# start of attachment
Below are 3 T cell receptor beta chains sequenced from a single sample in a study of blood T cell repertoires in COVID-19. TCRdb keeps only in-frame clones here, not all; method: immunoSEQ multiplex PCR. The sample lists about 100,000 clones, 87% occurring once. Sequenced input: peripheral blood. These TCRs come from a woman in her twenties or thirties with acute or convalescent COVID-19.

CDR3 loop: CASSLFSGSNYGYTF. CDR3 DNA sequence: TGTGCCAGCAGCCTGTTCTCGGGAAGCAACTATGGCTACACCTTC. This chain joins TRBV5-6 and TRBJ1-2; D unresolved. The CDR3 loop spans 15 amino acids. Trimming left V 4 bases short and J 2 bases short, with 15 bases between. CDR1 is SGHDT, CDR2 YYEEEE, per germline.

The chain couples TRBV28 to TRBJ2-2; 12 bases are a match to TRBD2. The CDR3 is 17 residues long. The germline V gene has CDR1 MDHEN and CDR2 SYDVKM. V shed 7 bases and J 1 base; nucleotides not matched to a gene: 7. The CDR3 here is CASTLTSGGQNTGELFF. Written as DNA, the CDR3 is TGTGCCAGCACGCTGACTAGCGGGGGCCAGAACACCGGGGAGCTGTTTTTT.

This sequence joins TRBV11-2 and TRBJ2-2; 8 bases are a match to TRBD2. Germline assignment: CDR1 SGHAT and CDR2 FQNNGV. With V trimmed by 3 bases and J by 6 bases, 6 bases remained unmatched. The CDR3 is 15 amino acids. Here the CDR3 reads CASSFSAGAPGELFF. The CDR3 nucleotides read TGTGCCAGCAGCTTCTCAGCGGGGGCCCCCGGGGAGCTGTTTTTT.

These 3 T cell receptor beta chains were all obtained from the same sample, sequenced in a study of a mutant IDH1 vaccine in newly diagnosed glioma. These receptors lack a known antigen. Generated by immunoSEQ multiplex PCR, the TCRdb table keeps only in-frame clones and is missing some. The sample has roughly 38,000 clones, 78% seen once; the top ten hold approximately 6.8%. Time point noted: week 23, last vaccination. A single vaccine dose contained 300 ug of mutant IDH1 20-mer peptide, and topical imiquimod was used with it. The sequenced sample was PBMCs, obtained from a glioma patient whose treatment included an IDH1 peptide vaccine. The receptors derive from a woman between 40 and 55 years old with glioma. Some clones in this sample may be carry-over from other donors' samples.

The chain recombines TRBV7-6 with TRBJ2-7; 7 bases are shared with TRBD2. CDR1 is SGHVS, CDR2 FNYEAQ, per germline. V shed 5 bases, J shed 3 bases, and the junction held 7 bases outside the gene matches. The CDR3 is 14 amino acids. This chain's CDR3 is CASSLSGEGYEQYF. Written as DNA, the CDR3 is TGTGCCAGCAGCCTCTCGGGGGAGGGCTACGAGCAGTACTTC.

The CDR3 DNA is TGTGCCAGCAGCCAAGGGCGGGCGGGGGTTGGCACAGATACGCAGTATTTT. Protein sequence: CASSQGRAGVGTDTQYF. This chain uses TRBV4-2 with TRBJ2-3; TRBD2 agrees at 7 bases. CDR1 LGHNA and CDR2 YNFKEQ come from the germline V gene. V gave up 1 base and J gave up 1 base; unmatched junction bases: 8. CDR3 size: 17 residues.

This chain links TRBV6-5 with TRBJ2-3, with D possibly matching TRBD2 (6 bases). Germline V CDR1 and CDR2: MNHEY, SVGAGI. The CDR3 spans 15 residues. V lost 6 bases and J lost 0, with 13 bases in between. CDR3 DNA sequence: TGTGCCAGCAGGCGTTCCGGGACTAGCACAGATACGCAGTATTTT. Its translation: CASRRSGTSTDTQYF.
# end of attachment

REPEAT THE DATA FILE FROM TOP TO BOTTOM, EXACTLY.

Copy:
Below are 3 T cell receptor beta chains sequenced from a single sample in a study of blood T cell repertoires in COVID-19. TCRdb keeps only in-frame clones here, not all; method: immunoSEQ multiplex PCR. The sample lists about 100,000 clones, 87% occurring once. Sequenced input: peripheral blood. These TCRs come from a woman in her twenties or thirties with acute or convalescent COVID-19.

CDR3 loop: CASSLFSGSNYGYTF. CDR3 DNA sequence: TGTGCCAGCAGCCTGTTCTCGGGAAGCAACTATGGCTACACCTTC. This chain joins TRBV5-6 and TRBJ1-2; D unresolved. The CDR3 loop spans 15 amino acids. Trimming left V 4 bases short and J 2 bases short, with 15 bases between. CDR1 is SGHDT, CDR2 YYEEEE, per germline.

The chain couples TRBV28 to TRBJ2-2; 12 bases are a match to TRBD2. The CDR3 is 17 residues long. The germline V gene has CDR1 MDHEN and CDR2 SYDVKM. V shed 7 bases and J 1 base; nucleotides not matched to a gene: 7. The CDR3 here is CASTLTSGGQNTGELFF. Written as DNA, the CDR3 is TGTGCCAGCACGCTGACTAGCGGGGGCCAGAACACCGGGGAGCTGTTTTTT.

This sequence joins TRBV11-2 and TRBJ2-2; 8 bases are a match to TRBD2. Germline assignment: CDR1 SGHAT and CDR2 FQNNGV. With V trimmed by 3 bases and J by 6 bases, 6 bases remained unmatched. The CDR3 is 15 amino acids. Here the CDR3 reads CASSFSAGAPGELFF. The CDR3 nucleotides read TGTGCCAGCAGCTTCTCAGCGGGGGCCCCCGGGGAGCTGTTTTTT.

These 3 T cell receptor beta chains were all obtained from the same sample, sequenced in a study of a mutant IDH1 vaccine in newly diagnosed glioma. These receptors lack a known antigen. Generated by immunoSEQ multiplex PCR, the TCRdb table keeps only in-frame clones and is missing some. The sample has roughly 38,000 clones, 78% seen once; the top ten hold approximately 6.8%. Time point noted: week 23, last vaccination. A single vaccine dose contained 300 ug of mutant IDH1 20-mer peptide, and topical imiquimod was used with it. The sequenced sample was PBMCs, obtained from a glioma patient whose treatment included an IDH1 peptide vaccine. The receptors derive from a woman between 40 and 55 years old with glioma. Some clones in this sample may be carry-over from other donors' samples.

The chain recombines TRBV7-6 with TRBJ2-7; 7 bases are shared with TRBD2. CDR1 is SGHVS, CDR2 FNYEAQ, per germline. V shed 5 bases, J shed 3 bases, and the junction held 7 bases outside the gene matches. The CDR3 is 14 amino acids. This chain's CDR3 is CASSLSGEGYEQYF. Written as DNA, the CDR3 is TGTGCCAGCAGCCTCTCGGGGGAGGGCTACGAGCAGTACTTC.

The CDR3 DNA is TGTGCCAGCAGCCAAGGGCGGGCGGGGGTTGGCACAGATACGCAGTATTTT. Protein sequence: CASSQGRAGVGTDTQYF. This chain uses TRBV4-2 with TRBJ2-3; TRBD2 agrees at 7 bases. CDR1 LGHNA and CDR2 YNFKEQ come from the germline V gene. V gave up 1 base and J gave up 1 base; unmatched junction bases: 8. CDR3 size: 17 residues.

This chain links TRBV6-5 with TRBJ2-3, with D possibly matching TRBD2 (6 bases). Germline V CDR1 and CDR2: MNHEY, SVGAGI. The CDR3 spans 15 residues. V lost 6 bases and J lost 0, with 13 bases in between. CDR3 DNA sequence: TGTGCCAGCAGGCGTTCCGGGACTAGCACAGATACGCAGTATTTT. Its translation: CASRRSGTSTDTQYF.